ShortBookandScribes #Extract from Silent Heroes by Patricia Furstenberg @PatFurstenberg #SilentHeroes
I’m delighted to be featuring Silent Heroes by Patricia Furstenberg on Short Book and Scribes today. It sounds like such a lovely read and I’m so sorry that I’m unable to fit it in at the moment but I do have a fabulous extract to share with you.
Pat is running a charity drive during July and August during which time 50% of all Amazon royalties will be donated to an animal charity. If that’s not a great reason to get yourself a copy then I don’t know what is.
How far would you go to save strangers in need? A group of Marines and their MWD, Military Working Dogs, are about to find out.
When Talibans descends in the village of Nauzad and discover girls can read, a woman accepts the blame. Her teenage daughter witnesses the sacrifice and swears revenge, her life and that of her brother becoming intertwined with those of the US Marines serving at a military base nearby.
But the Taliban is infiltrated everywhere and friends or foes are hard to differentiate. The Marines fight with bravery to protect the civilians and to fend off the Taliban lurking at the ancient Qala-e-Bost fortress, thus protecting Bost Airport, a vital strategic point for the allies.
Faced with questions about the necessity of the war, with the trauma of losing their platoon-mates and the emotional scars of battle, the Marines race against time in one last battle of eradicating the Taliban before it is too late.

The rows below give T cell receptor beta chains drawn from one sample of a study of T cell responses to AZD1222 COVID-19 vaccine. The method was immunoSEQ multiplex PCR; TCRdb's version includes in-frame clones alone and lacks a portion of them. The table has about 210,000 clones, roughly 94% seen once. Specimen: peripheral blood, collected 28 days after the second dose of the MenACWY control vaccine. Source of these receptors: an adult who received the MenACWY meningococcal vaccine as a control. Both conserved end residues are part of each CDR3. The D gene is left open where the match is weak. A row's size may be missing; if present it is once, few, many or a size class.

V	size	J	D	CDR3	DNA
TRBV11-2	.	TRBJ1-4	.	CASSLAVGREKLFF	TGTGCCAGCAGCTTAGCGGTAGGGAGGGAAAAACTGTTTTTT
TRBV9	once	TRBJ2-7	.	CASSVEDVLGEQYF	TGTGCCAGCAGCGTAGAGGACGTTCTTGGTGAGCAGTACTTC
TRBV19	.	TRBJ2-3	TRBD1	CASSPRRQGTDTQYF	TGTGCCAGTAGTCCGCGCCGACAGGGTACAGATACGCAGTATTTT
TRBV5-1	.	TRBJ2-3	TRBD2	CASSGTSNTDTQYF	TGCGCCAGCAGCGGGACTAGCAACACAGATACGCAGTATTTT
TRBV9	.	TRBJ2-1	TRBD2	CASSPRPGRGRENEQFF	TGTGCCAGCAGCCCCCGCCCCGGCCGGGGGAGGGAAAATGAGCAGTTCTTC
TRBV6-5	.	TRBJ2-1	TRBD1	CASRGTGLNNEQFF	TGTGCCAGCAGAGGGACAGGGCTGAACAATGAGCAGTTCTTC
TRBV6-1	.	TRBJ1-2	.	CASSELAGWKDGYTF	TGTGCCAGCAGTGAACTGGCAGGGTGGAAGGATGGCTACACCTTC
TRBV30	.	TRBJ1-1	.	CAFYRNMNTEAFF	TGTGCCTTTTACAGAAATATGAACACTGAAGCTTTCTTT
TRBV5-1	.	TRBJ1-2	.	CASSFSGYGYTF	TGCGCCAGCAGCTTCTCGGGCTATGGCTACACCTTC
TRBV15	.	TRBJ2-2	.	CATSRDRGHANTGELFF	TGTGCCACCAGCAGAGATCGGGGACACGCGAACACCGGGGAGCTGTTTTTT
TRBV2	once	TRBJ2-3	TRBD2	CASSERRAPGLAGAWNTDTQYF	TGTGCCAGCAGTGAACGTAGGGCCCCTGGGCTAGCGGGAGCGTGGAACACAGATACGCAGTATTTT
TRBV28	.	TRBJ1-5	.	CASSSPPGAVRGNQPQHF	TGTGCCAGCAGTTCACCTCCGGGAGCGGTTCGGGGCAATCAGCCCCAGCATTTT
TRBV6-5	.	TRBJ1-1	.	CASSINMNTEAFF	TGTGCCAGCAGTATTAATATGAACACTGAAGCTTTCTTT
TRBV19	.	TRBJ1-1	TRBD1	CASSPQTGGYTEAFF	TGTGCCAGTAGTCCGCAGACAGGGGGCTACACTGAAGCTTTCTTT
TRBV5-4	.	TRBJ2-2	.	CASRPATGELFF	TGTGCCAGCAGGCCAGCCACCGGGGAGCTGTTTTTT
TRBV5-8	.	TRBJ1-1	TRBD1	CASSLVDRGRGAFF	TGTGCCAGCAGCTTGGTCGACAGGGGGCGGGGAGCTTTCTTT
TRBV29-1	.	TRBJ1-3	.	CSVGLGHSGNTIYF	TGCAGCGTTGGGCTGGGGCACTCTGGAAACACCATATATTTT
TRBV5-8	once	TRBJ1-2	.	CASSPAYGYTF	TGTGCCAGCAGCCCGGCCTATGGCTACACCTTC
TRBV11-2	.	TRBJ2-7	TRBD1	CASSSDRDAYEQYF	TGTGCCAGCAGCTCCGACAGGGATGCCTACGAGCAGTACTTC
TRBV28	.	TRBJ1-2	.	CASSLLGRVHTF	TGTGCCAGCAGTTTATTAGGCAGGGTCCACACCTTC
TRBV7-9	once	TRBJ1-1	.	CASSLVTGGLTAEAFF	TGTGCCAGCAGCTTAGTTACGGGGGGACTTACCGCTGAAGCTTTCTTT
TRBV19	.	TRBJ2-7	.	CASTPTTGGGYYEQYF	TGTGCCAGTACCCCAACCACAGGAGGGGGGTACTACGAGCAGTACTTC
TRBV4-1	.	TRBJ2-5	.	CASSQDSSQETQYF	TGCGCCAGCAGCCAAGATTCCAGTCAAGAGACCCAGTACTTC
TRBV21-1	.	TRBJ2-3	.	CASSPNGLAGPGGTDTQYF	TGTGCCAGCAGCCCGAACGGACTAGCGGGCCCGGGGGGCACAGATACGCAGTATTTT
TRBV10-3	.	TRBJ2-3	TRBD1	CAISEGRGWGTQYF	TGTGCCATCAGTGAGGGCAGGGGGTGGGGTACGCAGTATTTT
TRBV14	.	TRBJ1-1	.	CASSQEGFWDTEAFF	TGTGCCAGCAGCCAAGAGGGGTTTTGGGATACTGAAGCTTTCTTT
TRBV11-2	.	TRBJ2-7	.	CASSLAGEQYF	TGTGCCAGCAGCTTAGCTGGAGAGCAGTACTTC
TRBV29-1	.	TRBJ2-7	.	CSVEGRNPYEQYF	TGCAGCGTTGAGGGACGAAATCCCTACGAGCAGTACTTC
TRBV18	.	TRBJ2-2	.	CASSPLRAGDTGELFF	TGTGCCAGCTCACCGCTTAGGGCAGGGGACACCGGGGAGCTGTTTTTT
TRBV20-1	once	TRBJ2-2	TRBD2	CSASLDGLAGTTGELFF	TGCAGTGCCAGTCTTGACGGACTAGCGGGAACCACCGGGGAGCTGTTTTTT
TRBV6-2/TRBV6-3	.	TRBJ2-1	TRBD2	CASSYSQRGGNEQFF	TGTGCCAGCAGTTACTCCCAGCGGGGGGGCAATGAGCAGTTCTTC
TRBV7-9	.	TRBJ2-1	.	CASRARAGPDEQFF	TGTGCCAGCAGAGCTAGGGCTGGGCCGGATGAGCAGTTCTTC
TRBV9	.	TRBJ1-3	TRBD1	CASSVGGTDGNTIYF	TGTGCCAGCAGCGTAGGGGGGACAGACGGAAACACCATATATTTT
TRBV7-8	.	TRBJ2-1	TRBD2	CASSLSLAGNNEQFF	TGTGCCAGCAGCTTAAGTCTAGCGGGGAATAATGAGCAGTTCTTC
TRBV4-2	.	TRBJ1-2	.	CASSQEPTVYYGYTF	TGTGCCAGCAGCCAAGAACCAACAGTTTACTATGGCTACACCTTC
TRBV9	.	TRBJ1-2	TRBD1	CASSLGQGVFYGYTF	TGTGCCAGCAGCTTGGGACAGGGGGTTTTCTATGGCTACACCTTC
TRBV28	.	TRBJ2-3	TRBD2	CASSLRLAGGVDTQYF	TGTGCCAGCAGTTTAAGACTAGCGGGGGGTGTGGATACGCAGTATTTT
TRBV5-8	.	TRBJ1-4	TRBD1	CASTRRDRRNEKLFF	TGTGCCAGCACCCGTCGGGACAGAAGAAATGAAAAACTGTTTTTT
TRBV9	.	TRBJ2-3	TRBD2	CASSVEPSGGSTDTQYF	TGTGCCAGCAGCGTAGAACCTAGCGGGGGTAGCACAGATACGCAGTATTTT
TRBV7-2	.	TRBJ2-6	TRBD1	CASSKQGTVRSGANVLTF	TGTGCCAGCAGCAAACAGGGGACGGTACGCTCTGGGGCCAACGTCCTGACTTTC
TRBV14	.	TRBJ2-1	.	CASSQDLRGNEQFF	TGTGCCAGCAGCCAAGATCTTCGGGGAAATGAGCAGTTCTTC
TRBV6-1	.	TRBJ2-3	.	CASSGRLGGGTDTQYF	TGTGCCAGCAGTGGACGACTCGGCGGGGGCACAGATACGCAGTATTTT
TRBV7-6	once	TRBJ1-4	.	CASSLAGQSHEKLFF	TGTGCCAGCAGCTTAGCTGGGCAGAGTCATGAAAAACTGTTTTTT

The War in Afghanistan is a contemporary, vitally important conflict whose meaning needs to be understood by the public worldwide. ‘Silent Heroes’ is a narrative about the value of life and the necessity of combat; the terror of dying; the ordeal of seeing your loved ones and your platoon-mates killed in front of your eyes; the trauma of taking a human life.
Read about very well trained MWDs, military working dogs, capable of detecting the smallest traces of explosives, working in the extreme weather condition environments, under the stressful battlefield situations that is the War in Afghanistan. Smart and agile, at the end of the day what these dogs are looking forward to is the close bond they developed with their handlers, which call themselves the dog’s partners, brothers, daddies.
They’re coming!” are the words synonym with death.
The war cry sweeps along the eastern snowy slope of Hindu Kush Mountains in an avalanche of hoofs. It conquers the empty streets of our village amplified by dark, bearded men waving Kalashnikovs above their heads, thirsty for blood.
Those who have heard it before know it brings terror and death. Those who have met them before remember the reek of slaughter that seeps through their long robes, the wild beards that swell from underneath their flat hats, pakols, revealing gap-toothed jaws. Even those too young to comprehend, the tots born after the last grown men of our village left for war, shrink from their sight.
The Taliban soldiers breeding in our mountains.
Their sulphur stench yanks us, women and children, from behind the fake safety of mud walls. It is execution time again.